Alex Valerio was a hard working student athlete, and she is looking for the same effort out of her new team.
“You can teach technical ability, but you can’t teach work rate. The harder you work, the luckier you get,” Valerio said.
Born and raised in Ottawa, Alex Valerio is joining the women’s soccer team on the field this year as head coach.
Before coming to Fredericton, she was an Ivy League soccer player at Princeton University, where she was the senior team captain. During her university career she also played on the U19 Portugal women’s team, where she had the opportunity to participate in the UEFA European U20 championship qualifiers in Trofa, Portugal.
And the newest addition to her resume: Tommies soccer coach.
Singh coached the team for five years previously and wanted someone with solid soccer playing ability and an excellent background to take over the team. Valerio had worked with Singh in the past and he was sure she was the one for the job.
Athletics director Mike Eagles also thinks Valerio is a great addition for STU.
“She is active in the development of young players in the province and is highly regarded in the soccer community,” said Eagles.
Valerio is introducing a new style of play based on possession, by having a 4-3-3 system. She believes a system like this will help the team finish plays and that goal-scoring will become second nature.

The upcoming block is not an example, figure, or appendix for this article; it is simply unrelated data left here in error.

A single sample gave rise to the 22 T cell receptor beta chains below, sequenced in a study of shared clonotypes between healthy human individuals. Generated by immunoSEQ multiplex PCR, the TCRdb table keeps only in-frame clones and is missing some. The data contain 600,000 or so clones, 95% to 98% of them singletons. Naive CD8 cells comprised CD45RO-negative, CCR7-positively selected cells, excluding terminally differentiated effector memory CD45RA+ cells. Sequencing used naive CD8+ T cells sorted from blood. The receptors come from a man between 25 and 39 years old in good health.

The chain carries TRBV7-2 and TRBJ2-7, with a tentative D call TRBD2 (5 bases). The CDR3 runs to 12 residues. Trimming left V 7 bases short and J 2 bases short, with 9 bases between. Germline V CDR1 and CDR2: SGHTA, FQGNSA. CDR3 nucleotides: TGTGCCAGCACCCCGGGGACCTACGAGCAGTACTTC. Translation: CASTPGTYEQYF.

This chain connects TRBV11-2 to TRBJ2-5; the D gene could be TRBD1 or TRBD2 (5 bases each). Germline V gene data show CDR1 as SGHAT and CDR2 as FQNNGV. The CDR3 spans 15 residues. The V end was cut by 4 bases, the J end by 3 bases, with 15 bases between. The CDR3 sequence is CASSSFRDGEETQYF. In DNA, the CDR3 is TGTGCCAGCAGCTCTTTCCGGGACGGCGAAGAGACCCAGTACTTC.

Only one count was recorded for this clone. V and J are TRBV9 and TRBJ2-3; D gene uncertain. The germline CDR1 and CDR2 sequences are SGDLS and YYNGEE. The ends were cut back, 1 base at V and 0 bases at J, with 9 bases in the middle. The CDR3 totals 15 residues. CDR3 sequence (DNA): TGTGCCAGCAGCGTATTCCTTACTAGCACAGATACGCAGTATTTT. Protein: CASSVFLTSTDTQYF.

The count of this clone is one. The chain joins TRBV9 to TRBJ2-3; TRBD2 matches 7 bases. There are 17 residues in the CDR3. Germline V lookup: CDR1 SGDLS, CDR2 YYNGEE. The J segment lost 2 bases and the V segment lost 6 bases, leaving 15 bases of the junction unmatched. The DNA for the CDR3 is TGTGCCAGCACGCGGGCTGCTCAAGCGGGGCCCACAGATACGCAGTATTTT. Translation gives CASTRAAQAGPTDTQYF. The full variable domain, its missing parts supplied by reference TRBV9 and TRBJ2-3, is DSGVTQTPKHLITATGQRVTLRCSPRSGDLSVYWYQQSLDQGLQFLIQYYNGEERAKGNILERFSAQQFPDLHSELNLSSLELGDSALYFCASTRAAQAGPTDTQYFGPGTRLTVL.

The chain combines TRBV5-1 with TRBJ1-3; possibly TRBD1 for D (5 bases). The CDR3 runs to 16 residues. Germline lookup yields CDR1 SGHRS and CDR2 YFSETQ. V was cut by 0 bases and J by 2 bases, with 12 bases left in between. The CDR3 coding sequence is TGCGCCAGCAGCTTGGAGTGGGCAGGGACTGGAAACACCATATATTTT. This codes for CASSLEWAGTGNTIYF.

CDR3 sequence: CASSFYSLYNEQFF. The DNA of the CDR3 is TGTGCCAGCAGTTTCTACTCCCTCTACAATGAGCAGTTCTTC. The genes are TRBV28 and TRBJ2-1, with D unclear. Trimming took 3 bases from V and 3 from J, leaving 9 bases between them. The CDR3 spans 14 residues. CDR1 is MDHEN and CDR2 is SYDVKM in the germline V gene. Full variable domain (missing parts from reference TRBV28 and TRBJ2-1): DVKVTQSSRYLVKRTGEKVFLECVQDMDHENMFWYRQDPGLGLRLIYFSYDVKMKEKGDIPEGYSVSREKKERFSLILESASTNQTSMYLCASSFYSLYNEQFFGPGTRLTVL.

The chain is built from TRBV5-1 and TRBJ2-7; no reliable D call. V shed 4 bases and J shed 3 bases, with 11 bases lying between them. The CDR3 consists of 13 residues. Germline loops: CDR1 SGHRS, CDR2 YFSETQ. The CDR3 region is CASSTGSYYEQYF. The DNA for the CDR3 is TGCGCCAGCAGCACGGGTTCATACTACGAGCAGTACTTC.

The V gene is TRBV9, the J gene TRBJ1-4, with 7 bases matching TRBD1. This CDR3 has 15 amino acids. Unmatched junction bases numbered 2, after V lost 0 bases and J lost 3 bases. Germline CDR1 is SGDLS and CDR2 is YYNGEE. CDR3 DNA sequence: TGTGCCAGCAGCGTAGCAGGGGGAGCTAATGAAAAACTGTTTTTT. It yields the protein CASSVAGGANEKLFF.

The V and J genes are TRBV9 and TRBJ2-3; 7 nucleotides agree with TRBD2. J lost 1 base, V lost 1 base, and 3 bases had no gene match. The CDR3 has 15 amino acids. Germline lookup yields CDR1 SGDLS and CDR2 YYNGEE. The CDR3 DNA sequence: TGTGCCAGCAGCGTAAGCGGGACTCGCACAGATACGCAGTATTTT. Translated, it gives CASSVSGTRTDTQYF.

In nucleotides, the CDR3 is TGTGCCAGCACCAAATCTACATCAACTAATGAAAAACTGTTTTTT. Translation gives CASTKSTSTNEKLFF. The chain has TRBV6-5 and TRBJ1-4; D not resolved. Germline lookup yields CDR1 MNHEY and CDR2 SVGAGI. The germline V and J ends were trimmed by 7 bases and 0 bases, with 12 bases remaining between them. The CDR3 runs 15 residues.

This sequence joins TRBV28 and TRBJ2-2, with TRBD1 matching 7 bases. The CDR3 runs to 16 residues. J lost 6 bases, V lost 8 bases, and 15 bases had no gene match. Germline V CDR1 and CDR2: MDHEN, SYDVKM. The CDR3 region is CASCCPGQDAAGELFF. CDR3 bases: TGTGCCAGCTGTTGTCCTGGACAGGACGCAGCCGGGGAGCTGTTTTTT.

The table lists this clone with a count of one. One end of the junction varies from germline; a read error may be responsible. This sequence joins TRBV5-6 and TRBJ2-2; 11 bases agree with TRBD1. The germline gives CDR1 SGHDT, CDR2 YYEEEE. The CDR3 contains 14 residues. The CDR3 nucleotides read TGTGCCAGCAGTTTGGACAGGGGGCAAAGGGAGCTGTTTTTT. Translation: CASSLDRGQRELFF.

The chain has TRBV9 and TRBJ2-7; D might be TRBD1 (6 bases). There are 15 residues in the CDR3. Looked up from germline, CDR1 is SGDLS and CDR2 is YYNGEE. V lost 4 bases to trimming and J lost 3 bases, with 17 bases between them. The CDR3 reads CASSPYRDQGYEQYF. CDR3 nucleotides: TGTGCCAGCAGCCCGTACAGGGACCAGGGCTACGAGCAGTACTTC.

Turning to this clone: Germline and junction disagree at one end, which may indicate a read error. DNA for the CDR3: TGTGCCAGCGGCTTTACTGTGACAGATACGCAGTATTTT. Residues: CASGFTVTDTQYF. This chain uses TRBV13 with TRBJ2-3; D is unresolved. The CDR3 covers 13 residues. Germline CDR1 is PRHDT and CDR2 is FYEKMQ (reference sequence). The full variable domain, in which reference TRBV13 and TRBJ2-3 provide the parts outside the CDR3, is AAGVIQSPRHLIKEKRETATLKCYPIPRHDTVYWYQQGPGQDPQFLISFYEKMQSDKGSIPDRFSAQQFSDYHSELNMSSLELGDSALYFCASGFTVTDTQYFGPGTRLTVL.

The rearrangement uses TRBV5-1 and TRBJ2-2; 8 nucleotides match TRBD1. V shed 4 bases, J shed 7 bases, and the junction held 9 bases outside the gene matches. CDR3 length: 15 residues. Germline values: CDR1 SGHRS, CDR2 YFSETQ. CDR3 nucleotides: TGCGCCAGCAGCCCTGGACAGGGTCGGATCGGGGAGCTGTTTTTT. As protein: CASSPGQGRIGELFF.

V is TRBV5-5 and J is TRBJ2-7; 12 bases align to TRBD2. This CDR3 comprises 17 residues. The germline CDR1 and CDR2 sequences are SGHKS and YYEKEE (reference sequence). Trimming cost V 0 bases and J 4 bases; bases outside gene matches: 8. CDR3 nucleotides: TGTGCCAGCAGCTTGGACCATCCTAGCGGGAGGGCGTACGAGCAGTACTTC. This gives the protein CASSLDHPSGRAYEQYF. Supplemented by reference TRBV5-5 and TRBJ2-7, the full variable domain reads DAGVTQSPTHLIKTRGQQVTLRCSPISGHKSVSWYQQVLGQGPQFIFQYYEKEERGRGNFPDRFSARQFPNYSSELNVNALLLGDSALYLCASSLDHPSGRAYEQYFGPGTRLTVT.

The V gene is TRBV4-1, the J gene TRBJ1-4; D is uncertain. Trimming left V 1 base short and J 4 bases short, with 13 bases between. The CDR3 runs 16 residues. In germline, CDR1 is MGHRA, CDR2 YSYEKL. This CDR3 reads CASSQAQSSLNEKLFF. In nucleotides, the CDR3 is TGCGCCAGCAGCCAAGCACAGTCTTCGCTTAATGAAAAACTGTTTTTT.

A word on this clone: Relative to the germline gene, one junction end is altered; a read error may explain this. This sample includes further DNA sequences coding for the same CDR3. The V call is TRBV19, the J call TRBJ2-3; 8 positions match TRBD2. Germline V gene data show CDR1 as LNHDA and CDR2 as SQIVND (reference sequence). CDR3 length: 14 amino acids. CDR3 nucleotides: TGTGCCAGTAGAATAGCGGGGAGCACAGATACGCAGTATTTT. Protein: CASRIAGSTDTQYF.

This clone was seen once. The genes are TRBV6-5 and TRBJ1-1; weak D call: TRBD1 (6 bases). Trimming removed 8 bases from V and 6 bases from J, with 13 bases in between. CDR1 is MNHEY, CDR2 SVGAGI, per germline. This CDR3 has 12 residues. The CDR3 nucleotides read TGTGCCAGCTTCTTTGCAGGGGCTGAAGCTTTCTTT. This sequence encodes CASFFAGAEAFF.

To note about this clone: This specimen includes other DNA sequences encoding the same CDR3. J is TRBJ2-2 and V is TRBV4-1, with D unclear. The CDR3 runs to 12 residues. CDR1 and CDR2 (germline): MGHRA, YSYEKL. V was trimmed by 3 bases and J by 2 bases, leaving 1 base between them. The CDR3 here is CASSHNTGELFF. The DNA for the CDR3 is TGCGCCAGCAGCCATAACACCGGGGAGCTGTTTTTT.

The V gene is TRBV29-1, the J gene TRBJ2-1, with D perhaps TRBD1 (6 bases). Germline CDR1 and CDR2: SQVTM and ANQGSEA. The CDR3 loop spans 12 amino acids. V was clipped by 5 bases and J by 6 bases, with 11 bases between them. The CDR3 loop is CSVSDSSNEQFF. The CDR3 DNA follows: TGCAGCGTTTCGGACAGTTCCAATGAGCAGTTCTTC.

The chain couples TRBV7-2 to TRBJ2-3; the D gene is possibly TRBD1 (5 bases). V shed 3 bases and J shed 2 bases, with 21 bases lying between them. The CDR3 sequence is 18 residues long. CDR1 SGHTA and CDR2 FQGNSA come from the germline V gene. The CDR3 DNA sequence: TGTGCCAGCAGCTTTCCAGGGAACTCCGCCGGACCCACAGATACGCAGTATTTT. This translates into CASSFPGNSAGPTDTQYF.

St. Thomas isn’t her first coaching gig. After she graduated from Princeton she helped with their recruiting team, where she located and tested NCAA D1 players. After Princeton, Valerio had a chance to be an assistant coach right across the street from STU, with the UNB Varsity Reds women’s soccer team.
Now that she is with the Tommies, her experience should help the team reach their future goals as well as bring in good recruitment classes in the upcoming years.
“I look for players with high soccer IQs… Players who ask the right questions and are always thinking about their movements with and without the ball,” said Valerio.
With her experience, Valerio knows what it’ll take to get the women’s team to a higher level.
“Building a championship team starts with building a culture of excellence and setting your standards from day one. From there, you have to be willing to work and improve every day in order to have any chance of achieving your goals,” said Valerio.
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